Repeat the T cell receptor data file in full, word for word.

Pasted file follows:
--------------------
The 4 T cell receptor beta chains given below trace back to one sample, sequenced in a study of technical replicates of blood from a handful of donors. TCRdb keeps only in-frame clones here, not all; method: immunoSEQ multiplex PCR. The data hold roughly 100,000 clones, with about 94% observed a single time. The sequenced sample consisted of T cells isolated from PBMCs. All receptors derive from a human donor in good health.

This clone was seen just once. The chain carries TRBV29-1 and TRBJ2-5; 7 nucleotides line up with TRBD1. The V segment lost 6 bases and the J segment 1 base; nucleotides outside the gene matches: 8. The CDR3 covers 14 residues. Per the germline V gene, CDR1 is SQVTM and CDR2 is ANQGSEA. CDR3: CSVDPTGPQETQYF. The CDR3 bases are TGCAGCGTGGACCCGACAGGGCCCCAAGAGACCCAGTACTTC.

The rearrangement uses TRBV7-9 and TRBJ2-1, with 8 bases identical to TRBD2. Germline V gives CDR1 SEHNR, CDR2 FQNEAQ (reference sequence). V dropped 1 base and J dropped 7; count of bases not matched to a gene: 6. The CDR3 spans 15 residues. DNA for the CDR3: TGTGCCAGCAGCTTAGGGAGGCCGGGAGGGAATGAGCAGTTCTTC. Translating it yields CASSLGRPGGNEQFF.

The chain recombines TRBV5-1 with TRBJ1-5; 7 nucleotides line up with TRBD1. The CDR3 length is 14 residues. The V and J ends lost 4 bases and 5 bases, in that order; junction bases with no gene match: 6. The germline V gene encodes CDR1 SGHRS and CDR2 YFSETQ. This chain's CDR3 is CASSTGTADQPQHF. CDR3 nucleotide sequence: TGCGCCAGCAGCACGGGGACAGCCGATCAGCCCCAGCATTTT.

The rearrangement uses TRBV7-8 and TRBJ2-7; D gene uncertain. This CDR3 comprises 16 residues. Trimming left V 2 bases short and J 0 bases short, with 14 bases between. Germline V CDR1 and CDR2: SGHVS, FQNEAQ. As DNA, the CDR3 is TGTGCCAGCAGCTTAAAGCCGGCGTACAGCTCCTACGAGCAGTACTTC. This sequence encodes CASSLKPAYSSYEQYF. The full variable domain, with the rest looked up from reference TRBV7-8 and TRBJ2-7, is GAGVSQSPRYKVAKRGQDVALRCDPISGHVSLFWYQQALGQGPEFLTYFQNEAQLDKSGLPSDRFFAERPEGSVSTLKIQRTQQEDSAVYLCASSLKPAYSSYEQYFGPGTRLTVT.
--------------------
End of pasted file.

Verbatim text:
The 4 T cell receptor beta chains given below trace back to one sample, sequenced in a study of technical replicates of blood from a handful of donors. TCRdb keeps only in-frame clones here, not all; method: immunoSEQ multiplex PCR. The data hold roughly 100,000 clones, with about 94% observed a single time. The sequenced sample consisted of T cells isolated from PBMCs. All receptors derive from a human donor in good health.

This clone was seen just once. The chain carries TRBV29-1 and TRBJ2-5; 7 nucleotides line up with TRBD1. The V segment lost 6 bases and the J segment 1 base; nucleotides outside the gene matches: 8. The CDR3 covers 14 residues. Per the germline V gene, CDR1 is SQVTM and CDR2 is ANQGSEA. CDR3: CSVDPTGPQETQYF. The CDR3 bases are TGCAGCGTGGACCCGACAGGGCCCCAAGAGACCCAGTACTTC.

The rearrangement uses TRBV7-9 and TRBJ2-1, with 8 bases identical to TRBD2. Germline V gives CDR1 SEHNR, CDR2 FQNEAQ (reference sequence). V dropped 1 base and J dropped 7; count of bases not matched to a gene: 6. The CDR3 spans 15 residues. DNA for the CDR3: TGTGCCAGCAGCTTAGGGAGGCCGGGAGGGAATGAGCAGTTCTTC. Translating it yields CASSLGRPGGNEQFF.

The chain recombines TRBV5-1 with TRBJ1-5; 7 nucleotides line up with TRBD1. The CDR3 length is 14 residues. The V and J ends lost 4 bases and 5 bases, in that order; junction bases with no gene match: 6. The germline V gene encodes CDR1 SGHRS and CDR2 YFSETQ. This chain's CDR3 is CASSTGTADQPQHF. CDR3 nucleotide sequence: TGCGCCAGCAGCACGGGGACAGCCGATCAGCCCCAGCATTTT.

The rearrangement uses TRBV7-8 and TRBJ2-7; D gene uncertain. This CDR3 comprises 16 residues. Trimming left V 2 bases short and J 0 bases short, with 14 bases between. Germline V CDR1 and CDR2: SGHVS, FQNEAQ. As DNA, the CDR3 is TGTGCCAGCAGCTTAAAGCCGGCGTACAGCTCCTACGAGCAGTACTTC. This sequence encodes CASSLKPAYSSYEQYF. The full variable domain, with the rest looked up from reference TRBV7-8 and TRBJ2-7, is GAGVSQSPRYKVAKRGQDVALRCDPISGHVSLFWYQQALGQGPEFLTYFQNEAQLDKSGLPSDRFFAERPEGSVSTLKIQRTQQEDSAVYLCASSLKPAYSSYEQYFGPGTRLTVT.